The microbiology lab provides comprehensive diagnostic testing in bacteriology, mycobacteriology, mycology and parasitology to assist clinicians in the hospital and outpatient settings. The laboratory uses a combination of traditional culture, microscopy, biochemical testing, automated detection, antibiotic panels and molecular probes. The spectrum of tests ranges from routine streptococcal throat and urinary tract tests to identifying blood stream infections and highly antibiotic resistant pathogenic bacteria. The microbiology lab can identify fungal infections in both immunocompromised and immunocompentent patients including yeasts, molds and unusual opportunistic pathogens. Fungal susceptibility testing is available. Our staff has extensive experience in identifying a wide variety of parasitic worm and protozoan infections in immuno-suppressed or traveling patients from around the world. The microbiology lab serves as a national reference center for the identification and speciation of malaria parasites through the use of a proprietary molecular diagnostics assay.

Examples of tests performed by the microbiology lab include:

  • Blood cultures
  • Throat and respiratory cultures
  • Wounds, tissues and body fluids
  • Urine cultures
  • Stool cultures (salmonella, shigella, etc)
  • Biochemical identification testing
  • Antimicrobial susceptibility testing (including MRSA, ESBL, KPC)
  • Sexually transmitted diseases (Neisseria gonorrhea)
  • Acid fast smear (sputum, other body fluids)
  • Culture and biochemical identification of both rapid and slow growing mycobacteria (including mycobacterium tuberculosis)
  • Molecular probe identification of mycobacteria (mycobacterium tuberculosis complex, mycobacterium avium complex, mycobacterium kansasii, mycobacterium gordonae)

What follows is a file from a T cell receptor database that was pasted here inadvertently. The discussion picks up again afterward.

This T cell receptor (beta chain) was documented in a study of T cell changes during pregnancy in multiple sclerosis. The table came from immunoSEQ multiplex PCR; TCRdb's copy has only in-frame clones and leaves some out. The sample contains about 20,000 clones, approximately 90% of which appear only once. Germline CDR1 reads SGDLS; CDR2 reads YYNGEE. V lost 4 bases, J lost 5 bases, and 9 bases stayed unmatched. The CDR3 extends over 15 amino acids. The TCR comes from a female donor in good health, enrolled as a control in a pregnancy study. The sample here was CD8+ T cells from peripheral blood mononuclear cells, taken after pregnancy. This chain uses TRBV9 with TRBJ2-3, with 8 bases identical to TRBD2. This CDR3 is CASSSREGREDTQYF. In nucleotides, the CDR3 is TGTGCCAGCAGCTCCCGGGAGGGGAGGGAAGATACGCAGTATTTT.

• Fungal culture (yeast, molds, dimorphic fungi)
  • Malaria and other blood parasites identification
  • Protozoa identification (cryptosporidium, microsporidium isosporia, giardia, entamoeba)
  • Ova and parasites (taenia, hookworm, pinworm, schistosomiasis etc)

Virology Lab

The virology laboratory isolates and identifies viruses involved in respiratory disease, meningitis, skin lesions, blood (cytomegalovirus), gastrointestinal disease and other clinical conditions. Chlamydia, an obligate intracellular organism, is also tested in virology. The laboratory uses traditional culture, shell vial culture, hybrid and genetically engineered cell lines, direct immunofluorescent antigen tests and direct antigen tests. The virology laboratory has extensive experience and expertise in conducting vaccine and anti-viral drug pharmaceutical trials. Some testing of viral infections such as HIV, hepatitis B, and hepatitis C viral loads are performed in our molecular diagnostics laboratory.

Examples of tests performed by the virology laboratory include:

  • Respiratory virus culture and direct fluorescent antigen (DFA) test
  • Herpes simplex virus, varicella-zoster virus and cytomegalovirus culture
  • Herpes simplex/varicella direct antigen stain (skin lesions)
  • Cytomegalovirus antigenemia in blood
  • Adenovirus culture
  • Enterovirus culture from respiratory and cerebrospinal fluid
  • Rotavirus antigen test in stool
  • Chlamydia culture and direct antigen stain from genital and other sites

Molecular Diagnostics Lab

The molecular diagnostics laboratory uses a variety of nucleic acid amplification methods to detect and identify unique nucleic acids sequences (DNA and RNA) in infectious organisms including viruses, bacteria and parasites. Molecular methods are useful when infectious agents are difficult to culture and identify by traditional culture methods.

Examples of tests performed by the molecular diagnostics laboratory include:

  • Quantitative HIV and genotyping (drug resistance)
  • Quantitative hepatitis C virus and genotype (subtyping)
  • Quantitative hepatitis B virus
  • Quantitative Epstein Barr virus and cytomegalovirus
  • Respiratory Virus Panel (detection of 10 different respiratory viruses including influenza subtyping)
  • Chlamydia trachomatis and Neisseria gonorrhea
  • Human papillomavirus (HPV), high risk
  • Herpes virus detection (HSV 1 and 2, VZV, EBV, CMV, HHV-6)
  • Group B streptococcus (GBS)
  • Methicillin resistant staphylococcus aureus (MRSA)
  • Clostridium difficile
  • Mycobacterium tuberculosis
  • Trichomonas vaginalis
  • Plasmodium spp. (malaria)